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VERBIGERA TEA - a soothing brew made from the bark of verbigera trees

VERBIAGE RATE - number of meaningless words/phrases per minute

VERB ICE-RATE - refrigeration fee (new word, gaining popularity since Global Warming became an issue.)

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RECREANT

PRONUNCIATION: (REK-ree-uhnt)

MEANING: adjective: 1. Unfaithful to a cause, duty, person, belief, etc.
2. Cowardly.
noun: 1. A disloyal person.
2. A coward.

ETYMOLOGY: From Old French recreant, present participle of recroire (to yield, to surrender allegiance), from Latin recredere (to yield or pledge), from re- + credere (to believe). Ultimately from the Indo-European root kerd- (heart), which also gave us cardiac, cordial, courage, record, concord, discord, credit, credo, and accord. Earliest documented use: 1330.
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RECREDANT - someone whose credentials were just validated again

RECUREANT - the disease is gone once more

PRECREANT - before even being thought of

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FANCY-PANTS

PRONUNCIATION: (FAN-see-pants)

MEANING: noun: Someone attractive, silly, or pretentious.
adjective: Snobbish; pretentious; newfangled; overly complicated.

ETYMOLOGY: From fancy, a contraction of fantasy, from Old French fantasie, from Latin phantasia, from Greek phantasia (imagination, appearance), from phantazein (to make visible) + pants, short for pantaloons, plural of pantaloon. St. Pantaleone/Pantalone was a popular saint in Venice. As a result, it was also a common name among the Venetians. As a result, a comic character in the Italian commedia dell’arte was named Pantalone. The leggings this character wore became known as pantalone (plural pantaloni). And that became pantaloons in English. Earliest documented use: 1870. A related word is smarty-pants.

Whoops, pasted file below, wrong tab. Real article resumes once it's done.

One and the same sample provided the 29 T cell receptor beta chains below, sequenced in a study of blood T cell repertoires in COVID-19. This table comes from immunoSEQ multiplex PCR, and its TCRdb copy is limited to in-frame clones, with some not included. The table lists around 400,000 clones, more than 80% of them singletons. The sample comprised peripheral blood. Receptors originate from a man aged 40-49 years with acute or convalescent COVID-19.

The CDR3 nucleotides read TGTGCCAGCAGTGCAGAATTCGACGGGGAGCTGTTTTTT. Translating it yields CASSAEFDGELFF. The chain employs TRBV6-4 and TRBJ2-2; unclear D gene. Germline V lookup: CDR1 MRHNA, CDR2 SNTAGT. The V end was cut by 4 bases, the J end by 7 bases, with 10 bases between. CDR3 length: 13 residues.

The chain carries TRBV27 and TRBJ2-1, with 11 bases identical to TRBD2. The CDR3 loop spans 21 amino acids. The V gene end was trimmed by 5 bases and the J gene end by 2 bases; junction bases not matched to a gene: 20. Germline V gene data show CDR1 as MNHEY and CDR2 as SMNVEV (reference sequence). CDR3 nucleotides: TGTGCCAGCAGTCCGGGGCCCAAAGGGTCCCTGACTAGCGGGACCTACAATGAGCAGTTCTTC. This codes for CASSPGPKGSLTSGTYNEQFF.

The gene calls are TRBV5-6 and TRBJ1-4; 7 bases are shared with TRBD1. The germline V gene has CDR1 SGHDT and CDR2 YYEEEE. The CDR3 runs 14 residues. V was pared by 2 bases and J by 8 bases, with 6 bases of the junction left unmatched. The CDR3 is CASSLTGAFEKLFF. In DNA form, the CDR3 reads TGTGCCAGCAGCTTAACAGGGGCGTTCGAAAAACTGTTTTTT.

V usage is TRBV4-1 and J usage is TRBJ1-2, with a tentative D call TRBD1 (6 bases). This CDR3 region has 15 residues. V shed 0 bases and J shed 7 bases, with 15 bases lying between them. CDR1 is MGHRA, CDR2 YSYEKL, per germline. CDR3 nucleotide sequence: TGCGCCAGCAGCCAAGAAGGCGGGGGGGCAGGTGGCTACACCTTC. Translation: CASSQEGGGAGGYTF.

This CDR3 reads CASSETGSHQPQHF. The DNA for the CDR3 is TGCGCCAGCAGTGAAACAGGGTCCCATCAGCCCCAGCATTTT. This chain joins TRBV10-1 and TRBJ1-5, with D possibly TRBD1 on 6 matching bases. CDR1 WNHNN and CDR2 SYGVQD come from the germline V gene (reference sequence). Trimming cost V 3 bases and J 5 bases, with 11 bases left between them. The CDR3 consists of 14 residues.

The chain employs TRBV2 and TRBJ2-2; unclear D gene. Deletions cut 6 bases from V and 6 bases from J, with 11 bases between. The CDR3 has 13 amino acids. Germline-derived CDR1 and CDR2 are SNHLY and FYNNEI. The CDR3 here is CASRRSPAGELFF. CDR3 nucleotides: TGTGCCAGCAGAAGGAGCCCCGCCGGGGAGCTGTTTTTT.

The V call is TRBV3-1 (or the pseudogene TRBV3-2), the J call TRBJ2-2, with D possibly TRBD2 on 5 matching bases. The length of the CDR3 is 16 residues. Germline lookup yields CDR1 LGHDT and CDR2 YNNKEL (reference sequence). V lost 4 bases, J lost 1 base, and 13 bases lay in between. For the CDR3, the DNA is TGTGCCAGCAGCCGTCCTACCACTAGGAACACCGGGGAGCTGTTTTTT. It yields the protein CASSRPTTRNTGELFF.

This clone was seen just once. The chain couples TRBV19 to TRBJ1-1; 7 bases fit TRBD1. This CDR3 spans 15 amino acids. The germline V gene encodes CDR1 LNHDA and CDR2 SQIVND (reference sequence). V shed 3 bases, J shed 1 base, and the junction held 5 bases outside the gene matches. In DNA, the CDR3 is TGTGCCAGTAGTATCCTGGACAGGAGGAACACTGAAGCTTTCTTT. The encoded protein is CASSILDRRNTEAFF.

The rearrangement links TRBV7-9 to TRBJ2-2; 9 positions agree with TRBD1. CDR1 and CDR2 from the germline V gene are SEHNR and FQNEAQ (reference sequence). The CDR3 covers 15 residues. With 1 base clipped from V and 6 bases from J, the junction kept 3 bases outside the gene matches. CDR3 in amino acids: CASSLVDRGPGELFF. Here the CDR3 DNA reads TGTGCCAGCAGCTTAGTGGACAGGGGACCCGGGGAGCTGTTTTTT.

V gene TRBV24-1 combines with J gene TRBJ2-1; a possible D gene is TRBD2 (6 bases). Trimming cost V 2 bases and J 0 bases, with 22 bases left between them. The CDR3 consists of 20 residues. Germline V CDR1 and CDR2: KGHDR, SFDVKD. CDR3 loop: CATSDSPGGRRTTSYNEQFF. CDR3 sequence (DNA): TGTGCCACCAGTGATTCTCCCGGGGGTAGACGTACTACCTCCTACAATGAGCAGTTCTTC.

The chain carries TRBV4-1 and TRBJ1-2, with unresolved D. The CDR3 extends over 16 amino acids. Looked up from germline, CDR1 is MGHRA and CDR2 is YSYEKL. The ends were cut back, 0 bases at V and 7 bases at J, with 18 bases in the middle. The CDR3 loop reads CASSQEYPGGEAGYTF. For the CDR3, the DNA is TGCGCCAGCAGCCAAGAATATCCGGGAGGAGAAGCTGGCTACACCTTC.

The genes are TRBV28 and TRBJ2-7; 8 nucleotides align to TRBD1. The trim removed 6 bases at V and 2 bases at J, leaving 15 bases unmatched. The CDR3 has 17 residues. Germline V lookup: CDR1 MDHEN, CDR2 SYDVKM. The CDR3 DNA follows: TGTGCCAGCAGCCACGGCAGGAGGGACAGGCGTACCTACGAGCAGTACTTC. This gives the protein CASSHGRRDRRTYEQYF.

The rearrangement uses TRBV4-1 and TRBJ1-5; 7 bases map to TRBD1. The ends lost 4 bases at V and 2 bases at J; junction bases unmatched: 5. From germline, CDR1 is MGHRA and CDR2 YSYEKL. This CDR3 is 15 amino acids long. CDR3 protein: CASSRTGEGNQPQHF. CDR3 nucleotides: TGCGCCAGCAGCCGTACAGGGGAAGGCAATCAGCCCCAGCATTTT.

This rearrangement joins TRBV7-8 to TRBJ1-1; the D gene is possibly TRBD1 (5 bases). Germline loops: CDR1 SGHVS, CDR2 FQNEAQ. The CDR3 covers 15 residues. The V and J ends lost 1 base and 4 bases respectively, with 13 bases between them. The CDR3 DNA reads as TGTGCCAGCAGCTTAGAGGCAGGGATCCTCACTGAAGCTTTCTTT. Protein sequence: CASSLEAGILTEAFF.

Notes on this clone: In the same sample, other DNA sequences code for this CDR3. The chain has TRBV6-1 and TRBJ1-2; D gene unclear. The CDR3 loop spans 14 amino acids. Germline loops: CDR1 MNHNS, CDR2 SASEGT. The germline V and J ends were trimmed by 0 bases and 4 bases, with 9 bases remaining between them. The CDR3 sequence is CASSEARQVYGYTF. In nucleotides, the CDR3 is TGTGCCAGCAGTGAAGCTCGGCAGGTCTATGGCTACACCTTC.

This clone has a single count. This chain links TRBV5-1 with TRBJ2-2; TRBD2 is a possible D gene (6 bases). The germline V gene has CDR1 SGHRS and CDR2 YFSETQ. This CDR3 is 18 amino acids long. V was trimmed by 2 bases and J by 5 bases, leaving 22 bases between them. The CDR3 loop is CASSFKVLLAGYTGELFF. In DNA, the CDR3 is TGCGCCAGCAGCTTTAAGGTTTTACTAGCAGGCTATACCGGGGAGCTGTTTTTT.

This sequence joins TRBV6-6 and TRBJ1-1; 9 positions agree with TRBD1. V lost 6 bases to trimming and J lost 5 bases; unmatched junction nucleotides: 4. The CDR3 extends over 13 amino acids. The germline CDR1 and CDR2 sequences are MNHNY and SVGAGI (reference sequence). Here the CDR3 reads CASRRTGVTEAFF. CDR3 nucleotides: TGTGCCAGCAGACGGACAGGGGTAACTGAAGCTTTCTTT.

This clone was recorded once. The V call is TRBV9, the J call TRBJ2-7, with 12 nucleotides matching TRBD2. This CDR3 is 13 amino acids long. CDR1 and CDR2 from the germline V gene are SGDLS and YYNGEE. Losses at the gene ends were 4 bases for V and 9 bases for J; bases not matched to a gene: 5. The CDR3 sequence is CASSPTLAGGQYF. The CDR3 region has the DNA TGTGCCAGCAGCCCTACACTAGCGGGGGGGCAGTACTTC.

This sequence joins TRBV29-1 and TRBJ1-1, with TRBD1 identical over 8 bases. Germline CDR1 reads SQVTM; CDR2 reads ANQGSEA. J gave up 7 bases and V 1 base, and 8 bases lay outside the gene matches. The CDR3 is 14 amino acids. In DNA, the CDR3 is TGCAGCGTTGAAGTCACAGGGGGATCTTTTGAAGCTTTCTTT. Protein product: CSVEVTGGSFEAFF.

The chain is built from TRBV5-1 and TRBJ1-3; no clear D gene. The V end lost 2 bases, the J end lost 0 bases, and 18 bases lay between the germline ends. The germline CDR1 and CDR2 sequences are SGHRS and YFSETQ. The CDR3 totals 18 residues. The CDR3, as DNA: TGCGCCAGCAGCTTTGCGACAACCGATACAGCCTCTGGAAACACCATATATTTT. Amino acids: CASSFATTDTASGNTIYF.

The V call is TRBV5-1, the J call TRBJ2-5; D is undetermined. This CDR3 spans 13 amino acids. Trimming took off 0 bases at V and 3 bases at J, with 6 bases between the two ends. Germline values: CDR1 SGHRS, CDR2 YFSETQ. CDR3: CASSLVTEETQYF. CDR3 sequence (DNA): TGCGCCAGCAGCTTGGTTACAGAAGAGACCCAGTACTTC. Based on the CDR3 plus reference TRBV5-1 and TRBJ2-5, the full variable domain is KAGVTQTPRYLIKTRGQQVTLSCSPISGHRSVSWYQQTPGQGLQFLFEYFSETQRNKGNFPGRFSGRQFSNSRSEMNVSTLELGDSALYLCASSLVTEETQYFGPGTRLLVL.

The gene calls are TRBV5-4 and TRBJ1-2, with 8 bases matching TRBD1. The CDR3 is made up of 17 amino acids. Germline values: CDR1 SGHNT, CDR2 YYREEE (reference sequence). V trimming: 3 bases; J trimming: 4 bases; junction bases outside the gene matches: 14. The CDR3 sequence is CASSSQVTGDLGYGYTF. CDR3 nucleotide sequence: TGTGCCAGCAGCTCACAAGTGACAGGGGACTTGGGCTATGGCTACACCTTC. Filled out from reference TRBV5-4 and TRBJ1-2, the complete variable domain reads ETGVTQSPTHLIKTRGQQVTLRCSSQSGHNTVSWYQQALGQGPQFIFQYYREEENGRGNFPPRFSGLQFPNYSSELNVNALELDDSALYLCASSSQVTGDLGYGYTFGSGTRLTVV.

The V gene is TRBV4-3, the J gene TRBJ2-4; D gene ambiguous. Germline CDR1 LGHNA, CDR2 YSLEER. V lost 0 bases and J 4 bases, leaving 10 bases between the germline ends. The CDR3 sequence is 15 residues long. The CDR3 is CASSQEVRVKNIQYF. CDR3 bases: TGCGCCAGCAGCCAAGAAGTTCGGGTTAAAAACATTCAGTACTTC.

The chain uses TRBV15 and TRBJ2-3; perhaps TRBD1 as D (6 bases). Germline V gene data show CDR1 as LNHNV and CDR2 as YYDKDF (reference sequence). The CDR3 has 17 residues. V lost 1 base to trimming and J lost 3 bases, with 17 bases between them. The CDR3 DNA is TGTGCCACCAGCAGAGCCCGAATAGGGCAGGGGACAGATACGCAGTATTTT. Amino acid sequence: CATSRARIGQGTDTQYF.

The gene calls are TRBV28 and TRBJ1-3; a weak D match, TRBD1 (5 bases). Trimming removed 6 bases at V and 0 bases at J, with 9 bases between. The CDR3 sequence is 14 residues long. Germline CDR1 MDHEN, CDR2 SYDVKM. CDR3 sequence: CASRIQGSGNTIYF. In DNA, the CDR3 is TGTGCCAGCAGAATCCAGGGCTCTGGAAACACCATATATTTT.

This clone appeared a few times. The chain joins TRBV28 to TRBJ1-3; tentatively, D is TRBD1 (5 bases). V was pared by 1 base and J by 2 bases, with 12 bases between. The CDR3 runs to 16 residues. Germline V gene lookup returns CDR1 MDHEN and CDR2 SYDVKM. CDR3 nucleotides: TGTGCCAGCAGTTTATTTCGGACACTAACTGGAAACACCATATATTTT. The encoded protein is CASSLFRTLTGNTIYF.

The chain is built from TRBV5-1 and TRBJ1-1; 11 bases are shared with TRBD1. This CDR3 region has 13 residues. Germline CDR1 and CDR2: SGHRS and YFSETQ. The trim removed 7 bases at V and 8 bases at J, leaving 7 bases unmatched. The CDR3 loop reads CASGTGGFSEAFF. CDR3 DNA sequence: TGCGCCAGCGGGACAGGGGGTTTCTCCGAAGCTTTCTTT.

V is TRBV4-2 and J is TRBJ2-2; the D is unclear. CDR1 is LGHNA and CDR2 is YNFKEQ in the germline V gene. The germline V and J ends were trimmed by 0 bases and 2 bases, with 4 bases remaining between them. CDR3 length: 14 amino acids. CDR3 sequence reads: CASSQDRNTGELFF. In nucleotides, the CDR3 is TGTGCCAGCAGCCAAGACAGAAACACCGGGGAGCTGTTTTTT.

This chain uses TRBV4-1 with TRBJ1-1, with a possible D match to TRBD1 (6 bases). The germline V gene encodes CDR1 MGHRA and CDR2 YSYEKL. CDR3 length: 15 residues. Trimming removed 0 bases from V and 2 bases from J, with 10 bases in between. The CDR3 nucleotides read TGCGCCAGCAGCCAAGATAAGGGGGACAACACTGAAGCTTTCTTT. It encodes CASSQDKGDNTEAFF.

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FANCY-PANES - stained-glass window

FANCY-PAINTS - fine art

FANNY-PANTS - very tight shorts

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SHIRTSLEEVE

PRONUNCIATION: (SHUHRT-sleev)

MEANING: adjective:
1. Relating to pleasant warm weather.
2. Informal; direct.
3. Hardworking; having a can-do attitude.

ETYMOLOGY: From the idea of rolling up the sleeves of one’s shirt in warm weather, in an informal setting, or in preparation to get down to work. Could also be from the idea of simply wearing a shirt, without a formal coat. From shirt, from Old English scyrte + sleeve, from Old English sliefe. Earliest documented use: 1567.